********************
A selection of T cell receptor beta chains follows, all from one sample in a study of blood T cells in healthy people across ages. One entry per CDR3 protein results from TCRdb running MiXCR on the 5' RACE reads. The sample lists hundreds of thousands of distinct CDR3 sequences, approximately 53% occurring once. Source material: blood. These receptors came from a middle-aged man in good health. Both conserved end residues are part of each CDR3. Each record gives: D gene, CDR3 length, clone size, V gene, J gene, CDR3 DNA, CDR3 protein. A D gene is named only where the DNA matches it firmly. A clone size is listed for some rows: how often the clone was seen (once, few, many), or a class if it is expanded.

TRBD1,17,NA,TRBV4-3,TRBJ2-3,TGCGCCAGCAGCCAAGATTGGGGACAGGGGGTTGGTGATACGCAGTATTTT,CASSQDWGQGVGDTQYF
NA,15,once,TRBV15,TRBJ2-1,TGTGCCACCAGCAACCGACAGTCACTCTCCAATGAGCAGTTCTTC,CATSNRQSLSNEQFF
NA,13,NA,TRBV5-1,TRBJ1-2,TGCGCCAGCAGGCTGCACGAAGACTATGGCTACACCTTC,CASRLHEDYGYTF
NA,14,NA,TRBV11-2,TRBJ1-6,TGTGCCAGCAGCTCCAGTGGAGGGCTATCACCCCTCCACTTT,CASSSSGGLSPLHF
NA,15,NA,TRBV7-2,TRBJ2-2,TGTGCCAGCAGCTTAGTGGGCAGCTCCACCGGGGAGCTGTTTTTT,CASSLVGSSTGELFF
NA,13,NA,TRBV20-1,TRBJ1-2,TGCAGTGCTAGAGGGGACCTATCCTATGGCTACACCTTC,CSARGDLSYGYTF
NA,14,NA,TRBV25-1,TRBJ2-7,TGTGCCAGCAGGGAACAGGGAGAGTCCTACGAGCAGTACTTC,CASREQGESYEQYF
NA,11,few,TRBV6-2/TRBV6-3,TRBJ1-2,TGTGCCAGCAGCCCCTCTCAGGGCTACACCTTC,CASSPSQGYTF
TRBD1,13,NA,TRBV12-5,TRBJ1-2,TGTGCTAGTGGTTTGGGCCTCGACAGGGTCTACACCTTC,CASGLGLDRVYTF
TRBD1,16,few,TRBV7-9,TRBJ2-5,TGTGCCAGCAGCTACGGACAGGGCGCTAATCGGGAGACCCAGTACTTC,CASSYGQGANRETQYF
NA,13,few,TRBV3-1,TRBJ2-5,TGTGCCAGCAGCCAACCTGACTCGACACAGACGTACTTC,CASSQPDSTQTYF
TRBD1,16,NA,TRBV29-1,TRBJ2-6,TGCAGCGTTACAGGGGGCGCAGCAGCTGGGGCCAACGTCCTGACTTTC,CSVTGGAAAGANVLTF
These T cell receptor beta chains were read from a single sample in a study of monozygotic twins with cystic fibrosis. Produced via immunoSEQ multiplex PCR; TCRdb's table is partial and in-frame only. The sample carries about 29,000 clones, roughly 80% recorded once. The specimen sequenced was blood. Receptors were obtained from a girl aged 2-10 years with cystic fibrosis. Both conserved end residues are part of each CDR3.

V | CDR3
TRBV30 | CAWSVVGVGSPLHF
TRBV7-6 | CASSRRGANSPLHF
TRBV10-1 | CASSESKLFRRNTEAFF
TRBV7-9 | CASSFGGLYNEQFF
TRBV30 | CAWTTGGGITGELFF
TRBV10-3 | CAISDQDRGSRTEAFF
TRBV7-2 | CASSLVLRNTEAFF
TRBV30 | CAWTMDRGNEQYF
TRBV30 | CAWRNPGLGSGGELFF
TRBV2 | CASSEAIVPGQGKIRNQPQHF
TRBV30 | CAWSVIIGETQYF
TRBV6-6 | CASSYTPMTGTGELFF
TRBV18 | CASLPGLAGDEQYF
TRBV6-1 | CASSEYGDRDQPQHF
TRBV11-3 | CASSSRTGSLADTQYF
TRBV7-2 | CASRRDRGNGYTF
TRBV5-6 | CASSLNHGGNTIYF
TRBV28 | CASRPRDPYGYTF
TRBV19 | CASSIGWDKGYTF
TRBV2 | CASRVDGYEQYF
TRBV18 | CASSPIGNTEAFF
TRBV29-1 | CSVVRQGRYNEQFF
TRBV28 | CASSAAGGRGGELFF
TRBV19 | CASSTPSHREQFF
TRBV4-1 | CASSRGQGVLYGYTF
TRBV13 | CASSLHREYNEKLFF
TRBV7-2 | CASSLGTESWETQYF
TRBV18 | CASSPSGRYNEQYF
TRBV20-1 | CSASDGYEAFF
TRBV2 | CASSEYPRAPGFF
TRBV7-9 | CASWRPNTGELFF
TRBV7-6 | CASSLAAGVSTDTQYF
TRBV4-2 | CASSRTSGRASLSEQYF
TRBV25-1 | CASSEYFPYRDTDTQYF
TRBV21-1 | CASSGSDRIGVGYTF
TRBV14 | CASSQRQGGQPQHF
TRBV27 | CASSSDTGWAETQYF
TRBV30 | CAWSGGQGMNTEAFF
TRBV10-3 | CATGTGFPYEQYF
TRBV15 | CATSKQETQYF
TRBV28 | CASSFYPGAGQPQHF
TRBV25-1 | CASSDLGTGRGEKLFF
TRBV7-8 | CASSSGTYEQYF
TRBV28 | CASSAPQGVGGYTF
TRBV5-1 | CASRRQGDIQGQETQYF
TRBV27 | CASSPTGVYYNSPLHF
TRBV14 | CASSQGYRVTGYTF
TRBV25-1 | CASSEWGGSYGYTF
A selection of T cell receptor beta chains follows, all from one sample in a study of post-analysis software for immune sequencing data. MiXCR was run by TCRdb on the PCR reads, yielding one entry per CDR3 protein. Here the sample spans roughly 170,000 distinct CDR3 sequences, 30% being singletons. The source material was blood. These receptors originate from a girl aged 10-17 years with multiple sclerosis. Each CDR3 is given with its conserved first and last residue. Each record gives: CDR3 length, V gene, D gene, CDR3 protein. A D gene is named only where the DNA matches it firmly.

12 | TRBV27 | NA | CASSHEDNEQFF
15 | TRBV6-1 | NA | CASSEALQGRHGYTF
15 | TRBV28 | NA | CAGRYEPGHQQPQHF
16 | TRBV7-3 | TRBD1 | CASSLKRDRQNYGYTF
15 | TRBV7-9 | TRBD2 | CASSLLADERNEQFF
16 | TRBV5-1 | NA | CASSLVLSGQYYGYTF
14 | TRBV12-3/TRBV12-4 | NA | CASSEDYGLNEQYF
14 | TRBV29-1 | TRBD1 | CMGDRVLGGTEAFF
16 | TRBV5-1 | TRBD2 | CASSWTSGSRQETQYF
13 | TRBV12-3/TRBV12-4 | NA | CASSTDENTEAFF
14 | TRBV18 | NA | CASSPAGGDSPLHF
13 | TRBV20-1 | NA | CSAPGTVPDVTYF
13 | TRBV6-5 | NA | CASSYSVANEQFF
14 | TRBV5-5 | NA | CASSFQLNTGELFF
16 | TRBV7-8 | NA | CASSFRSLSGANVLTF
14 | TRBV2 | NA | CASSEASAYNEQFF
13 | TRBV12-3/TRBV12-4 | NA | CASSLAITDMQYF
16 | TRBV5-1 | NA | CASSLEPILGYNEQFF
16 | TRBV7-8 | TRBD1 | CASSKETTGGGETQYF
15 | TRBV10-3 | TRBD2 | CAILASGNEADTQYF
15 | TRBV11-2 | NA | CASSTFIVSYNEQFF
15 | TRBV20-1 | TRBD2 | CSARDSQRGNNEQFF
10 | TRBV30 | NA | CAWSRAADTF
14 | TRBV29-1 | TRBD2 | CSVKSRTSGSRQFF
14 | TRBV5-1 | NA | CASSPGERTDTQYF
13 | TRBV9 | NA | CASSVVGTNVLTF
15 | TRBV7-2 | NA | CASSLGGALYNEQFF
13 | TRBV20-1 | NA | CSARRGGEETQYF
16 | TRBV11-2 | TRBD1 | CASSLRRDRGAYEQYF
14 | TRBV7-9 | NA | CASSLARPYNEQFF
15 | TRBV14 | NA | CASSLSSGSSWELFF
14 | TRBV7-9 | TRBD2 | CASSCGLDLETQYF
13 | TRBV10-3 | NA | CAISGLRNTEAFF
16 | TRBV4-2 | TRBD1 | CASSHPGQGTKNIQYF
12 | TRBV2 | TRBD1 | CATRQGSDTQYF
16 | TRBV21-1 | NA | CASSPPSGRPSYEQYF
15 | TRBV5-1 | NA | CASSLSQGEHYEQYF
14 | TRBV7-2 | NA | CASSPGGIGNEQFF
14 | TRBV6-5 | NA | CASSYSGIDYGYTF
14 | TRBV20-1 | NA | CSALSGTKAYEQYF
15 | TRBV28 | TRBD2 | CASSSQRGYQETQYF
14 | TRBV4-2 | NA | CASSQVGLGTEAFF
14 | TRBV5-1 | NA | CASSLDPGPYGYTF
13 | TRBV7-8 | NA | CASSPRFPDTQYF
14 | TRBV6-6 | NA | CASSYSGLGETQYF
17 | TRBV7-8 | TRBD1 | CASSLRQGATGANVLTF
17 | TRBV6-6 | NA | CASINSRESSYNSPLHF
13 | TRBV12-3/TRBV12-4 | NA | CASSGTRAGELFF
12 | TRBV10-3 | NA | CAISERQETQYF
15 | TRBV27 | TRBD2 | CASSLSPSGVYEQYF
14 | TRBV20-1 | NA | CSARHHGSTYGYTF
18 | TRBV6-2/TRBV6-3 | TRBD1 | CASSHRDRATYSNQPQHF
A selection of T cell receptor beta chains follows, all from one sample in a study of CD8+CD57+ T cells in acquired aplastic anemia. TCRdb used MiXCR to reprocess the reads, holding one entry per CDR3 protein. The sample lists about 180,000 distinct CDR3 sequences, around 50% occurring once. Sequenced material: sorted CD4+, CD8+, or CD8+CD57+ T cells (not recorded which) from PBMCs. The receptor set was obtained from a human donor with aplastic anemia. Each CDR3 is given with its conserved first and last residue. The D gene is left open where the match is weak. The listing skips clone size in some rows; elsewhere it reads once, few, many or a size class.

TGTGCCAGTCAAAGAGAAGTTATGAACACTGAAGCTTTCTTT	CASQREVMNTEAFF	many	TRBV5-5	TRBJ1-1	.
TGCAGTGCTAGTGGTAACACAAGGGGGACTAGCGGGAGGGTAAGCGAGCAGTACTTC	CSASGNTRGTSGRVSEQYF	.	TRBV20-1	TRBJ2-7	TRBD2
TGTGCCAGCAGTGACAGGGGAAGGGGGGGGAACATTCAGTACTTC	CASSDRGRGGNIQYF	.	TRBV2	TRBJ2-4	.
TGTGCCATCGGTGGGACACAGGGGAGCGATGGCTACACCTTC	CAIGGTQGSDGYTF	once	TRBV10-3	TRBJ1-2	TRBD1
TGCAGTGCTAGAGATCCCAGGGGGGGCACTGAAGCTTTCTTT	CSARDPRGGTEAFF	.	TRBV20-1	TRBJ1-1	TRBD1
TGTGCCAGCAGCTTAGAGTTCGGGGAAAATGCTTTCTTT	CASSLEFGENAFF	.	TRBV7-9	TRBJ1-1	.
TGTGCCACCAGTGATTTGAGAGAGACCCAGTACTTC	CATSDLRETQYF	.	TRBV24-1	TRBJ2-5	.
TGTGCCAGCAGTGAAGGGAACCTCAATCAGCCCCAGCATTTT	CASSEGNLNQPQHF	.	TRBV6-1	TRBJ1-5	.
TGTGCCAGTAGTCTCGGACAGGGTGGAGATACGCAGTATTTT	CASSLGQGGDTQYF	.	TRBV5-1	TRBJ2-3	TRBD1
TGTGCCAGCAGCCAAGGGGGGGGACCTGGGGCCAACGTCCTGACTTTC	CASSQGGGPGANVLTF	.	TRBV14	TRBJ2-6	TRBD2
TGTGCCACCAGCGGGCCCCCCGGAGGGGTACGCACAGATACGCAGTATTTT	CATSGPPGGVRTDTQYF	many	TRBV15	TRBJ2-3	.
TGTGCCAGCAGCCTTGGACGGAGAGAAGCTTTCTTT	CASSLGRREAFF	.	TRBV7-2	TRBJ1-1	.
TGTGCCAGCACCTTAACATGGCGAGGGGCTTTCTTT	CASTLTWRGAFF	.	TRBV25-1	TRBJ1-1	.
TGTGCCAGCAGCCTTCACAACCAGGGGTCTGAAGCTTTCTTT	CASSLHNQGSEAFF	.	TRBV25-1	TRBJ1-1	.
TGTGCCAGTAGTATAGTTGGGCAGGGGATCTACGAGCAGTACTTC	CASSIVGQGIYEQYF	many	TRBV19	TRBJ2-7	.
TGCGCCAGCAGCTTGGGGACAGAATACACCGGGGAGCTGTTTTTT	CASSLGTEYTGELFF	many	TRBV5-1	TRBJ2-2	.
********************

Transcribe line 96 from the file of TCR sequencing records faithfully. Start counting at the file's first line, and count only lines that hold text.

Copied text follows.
14 | TRBV7-9 | TRBD2 | CASSCGLDLETQYF